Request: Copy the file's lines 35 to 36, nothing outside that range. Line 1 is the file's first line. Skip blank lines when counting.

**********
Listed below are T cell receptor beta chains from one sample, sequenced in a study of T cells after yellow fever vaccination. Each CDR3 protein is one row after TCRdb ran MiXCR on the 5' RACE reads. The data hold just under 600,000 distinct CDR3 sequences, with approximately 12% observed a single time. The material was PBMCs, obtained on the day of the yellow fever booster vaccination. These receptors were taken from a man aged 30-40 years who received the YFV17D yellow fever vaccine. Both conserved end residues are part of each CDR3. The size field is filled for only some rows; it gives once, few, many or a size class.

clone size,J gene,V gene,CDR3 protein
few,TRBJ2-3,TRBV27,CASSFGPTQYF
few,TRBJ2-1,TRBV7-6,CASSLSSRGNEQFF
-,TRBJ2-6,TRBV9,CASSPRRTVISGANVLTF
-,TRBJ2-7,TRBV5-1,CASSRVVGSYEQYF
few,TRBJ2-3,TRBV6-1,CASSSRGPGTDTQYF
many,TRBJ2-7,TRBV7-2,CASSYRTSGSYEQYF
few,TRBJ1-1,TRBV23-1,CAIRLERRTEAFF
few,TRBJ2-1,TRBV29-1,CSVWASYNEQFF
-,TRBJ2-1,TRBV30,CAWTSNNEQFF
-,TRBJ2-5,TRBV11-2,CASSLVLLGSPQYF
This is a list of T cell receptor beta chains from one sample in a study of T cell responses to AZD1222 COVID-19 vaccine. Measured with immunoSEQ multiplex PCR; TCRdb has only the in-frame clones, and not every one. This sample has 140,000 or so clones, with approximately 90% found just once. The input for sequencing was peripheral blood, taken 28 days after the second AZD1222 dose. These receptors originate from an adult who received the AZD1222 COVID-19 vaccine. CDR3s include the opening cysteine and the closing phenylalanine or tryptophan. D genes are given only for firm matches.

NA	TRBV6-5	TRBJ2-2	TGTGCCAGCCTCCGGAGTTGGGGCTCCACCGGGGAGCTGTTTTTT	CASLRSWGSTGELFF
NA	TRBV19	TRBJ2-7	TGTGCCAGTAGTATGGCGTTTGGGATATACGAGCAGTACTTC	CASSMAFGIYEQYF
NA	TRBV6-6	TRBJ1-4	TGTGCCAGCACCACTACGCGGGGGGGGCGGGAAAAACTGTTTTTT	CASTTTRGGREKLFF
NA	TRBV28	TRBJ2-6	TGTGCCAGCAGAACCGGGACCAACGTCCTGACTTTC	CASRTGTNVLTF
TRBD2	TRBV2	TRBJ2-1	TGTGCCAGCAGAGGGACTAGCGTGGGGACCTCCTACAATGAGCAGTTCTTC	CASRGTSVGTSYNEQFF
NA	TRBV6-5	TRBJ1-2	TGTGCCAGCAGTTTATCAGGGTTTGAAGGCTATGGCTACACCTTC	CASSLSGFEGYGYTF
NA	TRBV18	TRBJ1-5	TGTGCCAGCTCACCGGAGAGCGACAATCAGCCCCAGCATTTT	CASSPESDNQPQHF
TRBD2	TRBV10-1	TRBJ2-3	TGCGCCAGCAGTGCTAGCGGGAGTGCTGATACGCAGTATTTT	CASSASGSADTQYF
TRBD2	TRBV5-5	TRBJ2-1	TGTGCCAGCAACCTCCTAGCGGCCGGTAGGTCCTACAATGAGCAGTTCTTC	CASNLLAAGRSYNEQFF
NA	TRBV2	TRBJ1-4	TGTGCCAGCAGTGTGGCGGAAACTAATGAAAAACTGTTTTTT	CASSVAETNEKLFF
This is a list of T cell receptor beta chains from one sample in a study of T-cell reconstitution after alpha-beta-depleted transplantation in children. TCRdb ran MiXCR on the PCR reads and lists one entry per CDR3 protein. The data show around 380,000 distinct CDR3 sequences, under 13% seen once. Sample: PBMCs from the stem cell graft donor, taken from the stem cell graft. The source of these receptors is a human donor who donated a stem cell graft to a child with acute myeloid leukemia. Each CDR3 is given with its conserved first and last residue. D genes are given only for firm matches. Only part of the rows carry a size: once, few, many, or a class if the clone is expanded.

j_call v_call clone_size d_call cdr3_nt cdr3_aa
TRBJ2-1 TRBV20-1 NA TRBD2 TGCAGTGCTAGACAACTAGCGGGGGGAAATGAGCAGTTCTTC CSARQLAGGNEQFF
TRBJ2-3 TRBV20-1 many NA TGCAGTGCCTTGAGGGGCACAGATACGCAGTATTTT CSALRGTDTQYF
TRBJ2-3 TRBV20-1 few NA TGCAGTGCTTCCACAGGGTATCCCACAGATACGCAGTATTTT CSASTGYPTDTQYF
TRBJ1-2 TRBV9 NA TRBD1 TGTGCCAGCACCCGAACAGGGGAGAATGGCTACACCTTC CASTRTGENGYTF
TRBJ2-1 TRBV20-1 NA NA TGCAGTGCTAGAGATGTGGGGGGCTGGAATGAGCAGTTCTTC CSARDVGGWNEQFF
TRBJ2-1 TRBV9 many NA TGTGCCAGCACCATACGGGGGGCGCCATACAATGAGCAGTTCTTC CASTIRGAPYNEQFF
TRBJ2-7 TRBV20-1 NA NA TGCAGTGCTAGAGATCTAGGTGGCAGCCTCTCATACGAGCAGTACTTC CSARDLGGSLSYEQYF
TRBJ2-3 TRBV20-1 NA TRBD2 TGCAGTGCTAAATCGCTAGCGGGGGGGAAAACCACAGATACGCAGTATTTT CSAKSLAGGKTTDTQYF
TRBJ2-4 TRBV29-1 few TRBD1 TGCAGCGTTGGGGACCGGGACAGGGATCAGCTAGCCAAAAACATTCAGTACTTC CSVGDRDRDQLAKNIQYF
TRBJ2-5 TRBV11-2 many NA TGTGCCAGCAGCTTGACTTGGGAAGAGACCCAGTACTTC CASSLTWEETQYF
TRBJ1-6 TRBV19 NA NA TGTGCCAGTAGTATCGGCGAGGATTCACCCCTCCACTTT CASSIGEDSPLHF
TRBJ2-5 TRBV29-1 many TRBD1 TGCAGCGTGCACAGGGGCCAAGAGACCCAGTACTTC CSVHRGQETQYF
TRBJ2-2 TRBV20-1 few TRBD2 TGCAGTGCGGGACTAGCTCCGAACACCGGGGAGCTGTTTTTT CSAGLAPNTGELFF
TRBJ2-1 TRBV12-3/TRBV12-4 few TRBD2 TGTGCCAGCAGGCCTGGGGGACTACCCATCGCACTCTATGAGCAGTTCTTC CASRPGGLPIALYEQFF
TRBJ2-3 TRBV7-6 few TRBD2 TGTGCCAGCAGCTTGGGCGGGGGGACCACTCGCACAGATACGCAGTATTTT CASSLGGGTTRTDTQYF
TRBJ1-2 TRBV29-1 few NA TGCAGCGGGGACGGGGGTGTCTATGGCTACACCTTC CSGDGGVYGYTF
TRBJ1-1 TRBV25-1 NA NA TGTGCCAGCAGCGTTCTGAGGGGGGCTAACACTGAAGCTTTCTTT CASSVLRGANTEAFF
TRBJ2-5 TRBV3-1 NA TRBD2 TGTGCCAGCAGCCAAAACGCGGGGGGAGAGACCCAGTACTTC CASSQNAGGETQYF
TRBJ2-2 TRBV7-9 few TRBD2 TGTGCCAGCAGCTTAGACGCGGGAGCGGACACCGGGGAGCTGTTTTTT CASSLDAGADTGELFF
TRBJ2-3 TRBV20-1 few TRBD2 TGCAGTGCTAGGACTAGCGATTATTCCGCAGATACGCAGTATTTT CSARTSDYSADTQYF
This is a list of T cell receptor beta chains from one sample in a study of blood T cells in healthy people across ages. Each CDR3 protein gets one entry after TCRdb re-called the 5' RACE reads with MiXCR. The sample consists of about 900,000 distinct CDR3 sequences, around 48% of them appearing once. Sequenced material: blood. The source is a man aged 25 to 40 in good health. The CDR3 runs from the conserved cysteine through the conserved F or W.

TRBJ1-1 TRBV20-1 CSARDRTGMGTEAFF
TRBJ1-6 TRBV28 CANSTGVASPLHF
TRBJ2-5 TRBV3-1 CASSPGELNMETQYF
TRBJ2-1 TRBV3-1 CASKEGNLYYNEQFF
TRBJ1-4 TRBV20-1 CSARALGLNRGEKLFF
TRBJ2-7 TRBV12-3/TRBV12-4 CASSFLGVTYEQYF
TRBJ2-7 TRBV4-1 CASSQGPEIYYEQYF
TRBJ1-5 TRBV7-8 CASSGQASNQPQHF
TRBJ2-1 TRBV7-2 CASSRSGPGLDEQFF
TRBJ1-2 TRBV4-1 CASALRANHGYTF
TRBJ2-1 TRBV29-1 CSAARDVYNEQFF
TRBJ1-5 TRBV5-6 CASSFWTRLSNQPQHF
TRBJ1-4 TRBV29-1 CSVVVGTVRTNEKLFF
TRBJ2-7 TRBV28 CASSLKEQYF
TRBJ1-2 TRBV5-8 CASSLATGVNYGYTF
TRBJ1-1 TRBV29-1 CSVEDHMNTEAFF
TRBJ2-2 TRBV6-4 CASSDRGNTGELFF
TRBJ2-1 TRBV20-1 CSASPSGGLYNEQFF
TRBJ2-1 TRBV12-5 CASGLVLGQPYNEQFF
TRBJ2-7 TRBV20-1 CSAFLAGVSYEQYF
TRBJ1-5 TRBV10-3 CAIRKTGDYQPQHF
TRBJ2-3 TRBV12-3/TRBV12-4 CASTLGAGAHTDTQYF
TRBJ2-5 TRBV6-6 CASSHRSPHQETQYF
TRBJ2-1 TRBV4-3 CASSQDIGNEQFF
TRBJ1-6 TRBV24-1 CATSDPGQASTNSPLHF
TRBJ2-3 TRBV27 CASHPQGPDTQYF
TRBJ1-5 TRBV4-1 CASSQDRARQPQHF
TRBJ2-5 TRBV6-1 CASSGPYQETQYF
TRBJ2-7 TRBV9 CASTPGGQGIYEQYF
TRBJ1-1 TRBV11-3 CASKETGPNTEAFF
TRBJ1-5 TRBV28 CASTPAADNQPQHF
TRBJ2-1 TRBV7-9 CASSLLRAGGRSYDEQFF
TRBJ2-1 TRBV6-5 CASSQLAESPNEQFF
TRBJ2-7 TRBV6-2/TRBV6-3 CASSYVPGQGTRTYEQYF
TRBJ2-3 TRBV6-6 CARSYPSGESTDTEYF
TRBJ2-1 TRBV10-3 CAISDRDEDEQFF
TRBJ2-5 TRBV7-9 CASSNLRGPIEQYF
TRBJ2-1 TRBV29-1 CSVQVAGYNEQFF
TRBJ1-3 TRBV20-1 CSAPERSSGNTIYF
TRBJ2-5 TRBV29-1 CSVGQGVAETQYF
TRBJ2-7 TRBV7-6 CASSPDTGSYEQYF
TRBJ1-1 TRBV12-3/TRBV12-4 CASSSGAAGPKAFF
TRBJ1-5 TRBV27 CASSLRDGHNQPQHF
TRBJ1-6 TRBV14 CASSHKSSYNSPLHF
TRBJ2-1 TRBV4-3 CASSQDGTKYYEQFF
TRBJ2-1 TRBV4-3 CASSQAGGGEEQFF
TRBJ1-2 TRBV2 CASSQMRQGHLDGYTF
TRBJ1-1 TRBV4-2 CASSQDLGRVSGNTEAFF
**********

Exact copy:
TRBJ2-5 TRBV11-2 many NA TGTGCCAGCAGCTTGACTTGGGAAGAGACCCAGTACTTC CASSLTWEETQYF
TRBJ1-6 TRBV19 NA NA TGTGCCAGTAGTATCGGCGAGGATTCACCCCTCCACTTT CASSIGEDSPLHF